Richard Serra is an American minimalist sculptor and printmaker known for his large-scale sheet metal works. Born in San Francisco in 1938, he studied English Literature at the University of California, Berkeley in 1957 but later transferred to the University of California, Santa Barbara where he graduated with a Bachelor of Arts in 1961. From 1961-1964, Serra studied painting in the Master’s program at Yale University where he was greatly inspired by artists Philip Guston and Josef Albers. While in university, he supported himself by working in steel mills, surrounded by a material that would greatly shaped his career as an artist.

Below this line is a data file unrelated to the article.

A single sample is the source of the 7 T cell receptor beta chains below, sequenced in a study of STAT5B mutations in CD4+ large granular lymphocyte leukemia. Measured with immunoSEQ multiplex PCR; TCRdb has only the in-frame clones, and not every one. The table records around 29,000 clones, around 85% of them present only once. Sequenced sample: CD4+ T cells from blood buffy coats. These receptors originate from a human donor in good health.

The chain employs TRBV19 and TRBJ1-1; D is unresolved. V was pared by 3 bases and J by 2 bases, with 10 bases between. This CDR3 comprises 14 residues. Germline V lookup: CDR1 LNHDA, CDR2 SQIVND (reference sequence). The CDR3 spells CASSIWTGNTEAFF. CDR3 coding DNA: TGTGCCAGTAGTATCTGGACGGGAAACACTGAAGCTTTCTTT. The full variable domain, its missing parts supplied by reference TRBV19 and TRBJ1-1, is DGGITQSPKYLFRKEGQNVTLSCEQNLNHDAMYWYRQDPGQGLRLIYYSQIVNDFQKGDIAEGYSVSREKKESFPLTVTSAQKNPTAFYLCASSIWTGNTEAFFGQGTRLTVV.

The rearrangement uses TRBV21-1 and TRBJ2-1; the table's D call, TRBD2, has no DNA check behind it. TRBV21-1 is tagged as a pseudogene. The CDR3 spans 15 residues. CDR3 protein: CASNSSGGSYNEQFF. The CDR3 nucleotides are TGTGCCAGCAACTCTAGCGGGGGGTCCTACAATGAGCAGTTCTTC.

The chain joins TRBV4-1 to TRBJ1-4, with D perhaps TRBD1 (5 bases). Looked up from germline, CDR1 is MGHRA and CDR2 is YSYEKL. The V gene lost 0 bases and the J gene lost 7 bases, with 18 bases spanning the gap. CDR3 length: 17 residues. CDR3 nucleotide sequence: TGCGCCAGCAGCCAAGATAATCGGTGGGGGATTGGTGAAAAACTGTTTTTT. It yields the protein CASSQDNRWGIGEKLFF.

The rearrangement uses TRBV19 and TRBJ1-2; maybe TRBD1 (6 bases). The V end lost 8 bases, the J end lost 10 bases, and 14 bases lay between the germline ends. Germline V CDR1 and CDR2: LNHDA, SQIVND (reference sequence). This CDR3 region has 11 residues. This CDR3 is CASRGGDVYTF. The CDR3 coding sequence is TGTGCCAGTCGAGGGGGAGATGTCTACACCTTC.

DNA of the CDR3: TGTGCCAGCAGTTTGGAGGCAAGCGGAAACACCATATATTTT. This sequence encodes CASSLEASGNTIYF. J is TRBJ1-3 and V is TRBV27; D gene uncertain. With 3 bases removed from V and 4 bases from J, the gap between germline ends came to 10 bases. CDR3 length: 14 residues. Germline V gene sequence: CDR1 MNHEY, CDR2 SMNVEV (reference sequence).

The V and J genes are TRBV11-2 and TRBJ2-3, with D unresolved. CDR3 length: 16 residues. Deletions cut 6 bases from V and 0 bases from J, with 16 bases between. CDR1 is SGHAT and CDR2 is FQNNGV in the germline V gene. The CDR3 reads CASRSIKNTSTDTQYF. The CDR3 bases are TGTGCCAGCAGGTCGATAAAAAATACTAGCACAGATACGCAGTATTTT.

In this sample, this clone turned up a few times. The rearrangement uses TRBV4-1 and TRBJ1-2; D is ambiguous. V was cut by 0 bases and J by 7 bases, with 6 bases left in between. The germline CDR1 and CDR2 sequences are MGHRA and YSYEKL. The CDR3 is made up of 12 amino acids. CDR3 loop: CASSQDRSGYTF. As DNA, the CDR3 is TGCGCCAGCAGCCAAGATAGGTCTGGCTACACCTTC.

Serra’s first sculptures were abstract, process-based, and made of non-traditional material such as fiberglass, rubber, and molten lead. In 1969, he worked with the process of both cutting and stacking materials to create large structures that could balance on their own. This process contributed to the creation of his minimalist works, which he is most well known for today, many of which are commissioned public art pieces. In addition to sculpture, Serra has also worked and experimented with performance, video, prints, and drawing.
Serra lives and continues to work in Tribeca, New York as well as in Cape Breton Island, Nova Scotia. His sculptures can be found in the collections of the MoMA and the Guggenheim Museum in New York, NY, as well as the Los Angeles County Museum of Art and the San Francisco Museum of Modern Art in California.